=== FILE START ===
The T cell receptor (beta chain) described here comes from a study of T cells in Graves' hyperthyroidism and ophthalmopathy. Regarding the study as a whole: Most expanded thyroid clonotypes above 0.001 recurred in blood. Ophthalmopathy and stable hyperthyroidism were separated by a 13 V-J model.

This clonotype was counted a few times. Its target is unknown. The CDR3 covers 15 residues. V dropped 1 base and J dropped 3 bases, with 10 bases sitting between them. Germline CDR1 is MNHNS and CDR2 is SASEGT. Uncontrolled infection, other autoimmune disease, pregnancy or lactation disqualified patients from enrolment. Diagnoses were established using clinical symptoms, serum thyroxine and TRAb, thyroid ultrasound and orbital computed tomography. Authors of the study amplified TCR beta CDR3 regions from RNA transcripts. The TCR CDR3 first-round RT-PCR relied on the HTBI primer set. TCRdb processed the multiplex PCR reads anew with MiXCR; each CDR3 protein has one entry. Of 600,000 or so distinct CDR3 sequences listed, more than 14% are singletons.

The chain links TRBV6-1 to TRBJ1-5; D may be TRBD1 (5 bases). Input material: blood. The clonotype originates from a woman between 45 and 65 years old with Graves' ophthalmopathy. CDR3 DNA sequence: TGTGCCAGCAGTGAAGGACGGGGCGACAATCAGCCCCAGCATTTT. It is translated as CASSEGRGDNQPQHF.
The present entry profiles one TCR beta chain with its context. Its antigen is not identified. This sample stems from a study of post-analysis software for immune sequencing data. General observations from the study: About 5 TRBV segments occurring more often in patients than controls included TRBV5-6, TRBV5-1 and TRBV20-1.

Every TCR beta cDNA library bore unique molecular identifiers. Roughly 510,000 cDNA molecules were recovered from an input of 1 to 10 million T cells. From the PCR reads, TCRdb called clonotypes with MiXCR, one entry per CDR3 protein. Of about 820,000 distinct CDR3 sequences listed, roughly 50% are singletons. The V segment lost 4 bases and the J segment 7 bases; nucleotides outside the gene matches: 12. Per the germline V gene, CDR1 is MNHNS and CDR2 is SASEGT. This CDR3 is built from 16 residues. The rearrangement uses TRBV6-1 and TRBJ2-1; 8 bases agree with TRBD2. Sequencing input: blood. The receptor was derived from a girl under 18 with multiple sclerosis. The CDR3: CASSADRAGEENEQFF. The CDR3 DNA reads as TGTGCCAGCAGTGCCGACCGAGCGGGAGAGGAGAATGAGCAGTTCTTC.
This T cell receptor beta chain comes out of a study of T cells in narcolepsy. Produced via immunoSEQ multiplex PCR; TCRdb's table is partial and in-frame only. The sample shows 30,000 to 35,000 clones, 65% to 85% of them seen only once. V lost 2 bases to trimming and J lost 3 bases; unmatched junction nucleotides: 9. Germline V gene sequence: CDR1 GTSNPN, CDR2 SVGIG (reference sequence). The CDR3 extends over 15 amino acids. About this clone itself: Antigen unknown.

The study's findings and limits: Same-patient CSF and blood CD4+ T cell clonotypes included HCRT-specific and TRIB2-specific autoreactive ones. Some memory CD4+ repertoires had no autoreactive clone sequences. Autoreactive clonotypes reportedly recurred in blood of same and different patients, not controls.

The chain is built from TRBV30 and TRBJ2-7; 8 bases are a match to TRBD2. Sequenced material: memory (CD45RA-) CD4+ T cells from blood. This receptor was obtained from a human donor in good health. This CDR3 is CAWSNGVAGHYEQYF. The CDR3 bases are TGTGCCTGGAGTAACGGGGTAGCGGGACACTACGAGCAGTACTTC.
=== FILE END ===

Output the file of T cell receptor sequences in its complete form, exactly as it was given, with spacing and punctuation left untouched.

The T cell receptor (beta chain) described here comes from a study of T cells in Graves' hyperthyroidism and ophthalmopathy. Regarding the study as a whole: Most expanded thyroid clonotypes above 0.001 recurred in blood. Ophthalmopathy and stable hyperthyroidism were separated by a 13 V-J model.

This clonotype was counted a few times. Its target is unknown. The CDR3 covers 15 residues. V dropped 1 base and J dropped 3 bases, with 10 bases sitting between them. Germline CDR1 is MNHNS and CDR2 is SASEGT. Uncontrolled infection, other autoimmune disease, pregnancy or lactation disqualified patients from enrolment. Diagnoses were established using clinical symptoms, serum thyroxine and TRAb, thyroid ultrasound and orbital computed tomography. Authors of the study amplified TCR beta CDR3 regions from RNA transcripts. The TCR CDR3 first-round RT-PCR relied on the HTBI primer set. TCRdb processed the multiplex PCR reads anew with MiXCR; each CDR3 protein has one entry. Of 600,000 or so distinct CDR3 sequences listed, more than 14% are singletons.

The chain links TRBV6-1 to TRBJ1-5; D may be TRBD1 (5 bases). Input material: blood. The clonotype originates from a woman between 45 and 65 years old with Graves' ophthalmopathy. CDR3 DNA sequence: TGTGCCAGCAGTGAAGGACGGGGCGACAATCAGCCCCAGCATTTT. It is translated as CASSEGRGDNQPQHF.
The present entry profiles one TCR beta chain with its context. Its antigen is not identified. This sample stems from a study of post-analysis software for immune sequencing data. General observations from the study: About 5 TRBV segments occurring more often in patients than controls included TRBV5-6, TRBV5-1 and TRBV20-1.

Every TCR beta cDNA library bore unique molecular identifiers. Roughly 510,000 cDNA molecules were recovered from an input of 1 to 10 million T cells. From the PCR reads, TCRdb called clonotypes with MiXCR, one entry per CDR3 protein. Of about 820,000 distinct CDR3 sequences listed, roughly 50% are singletons. The V segment lost 4 bases and the J segment 7 bases; nucleotides outside the gene matches: 12. Per the germline V gene, CDR1 is MNHNS and CDR2 is SASEGT. This CDR3 is built from 16 residues. The rearrangement uses TRBV6-1 and TRBJ2-1; 8 bases agree with TRBD2. Sequencing input: blood. The receptor was derived from a girl under 18 with multiple sclerosis. The CDR3: CASSADRAGEENEQFF. The CDR3 DNA reads as TGTGCCAGCAGTGCCGACCGAGCGGGAGAGGAGAATGAGCAGTTCTTC.
This T cell receptor beta chain comes out of a study of T cells in narcolepsy. Produced via immunoSEQ multiplex PCR; TCRdb's table is partial and in-frame only. The sample shows 30,000 to 35,000 clones, 65% to 85% of them seen only once. V lost 2 bases to trimming and J lost 3 bases; unmatched junction nucleotides: 9. Germline V gene sequence: CDR1 GTSNPN, CDR2 SVGIG (reference sequence). The CDR3 extends over 15 amino acids. About this clone itself: Antigen unknown.

The study's findings and limits: Same-patient CSF and blood CD4+ T cell clonotypes included HCRT-specific and TRIB2-specific autoreactive ones. Some memory CD4+ repertoires had no autoreactive clone sequences. Autoreactive clonotypes reportedly recurred in blood of same and different patients, not controls.

The chain is built from TRBV30 and TRBJ2-7; 8 bases are a match to TRBD2. Sequenced material: memory (CD45RA-) CD4+ T cells from blood. This receptor was obtained from a human donor in good health. This CDR3 is CAWSNGVAGHYEQYF. The CDR3 bases are TGTGCCTGGAGTAACGGGGTAGCGGGACACTACGAGCAGTACTTC.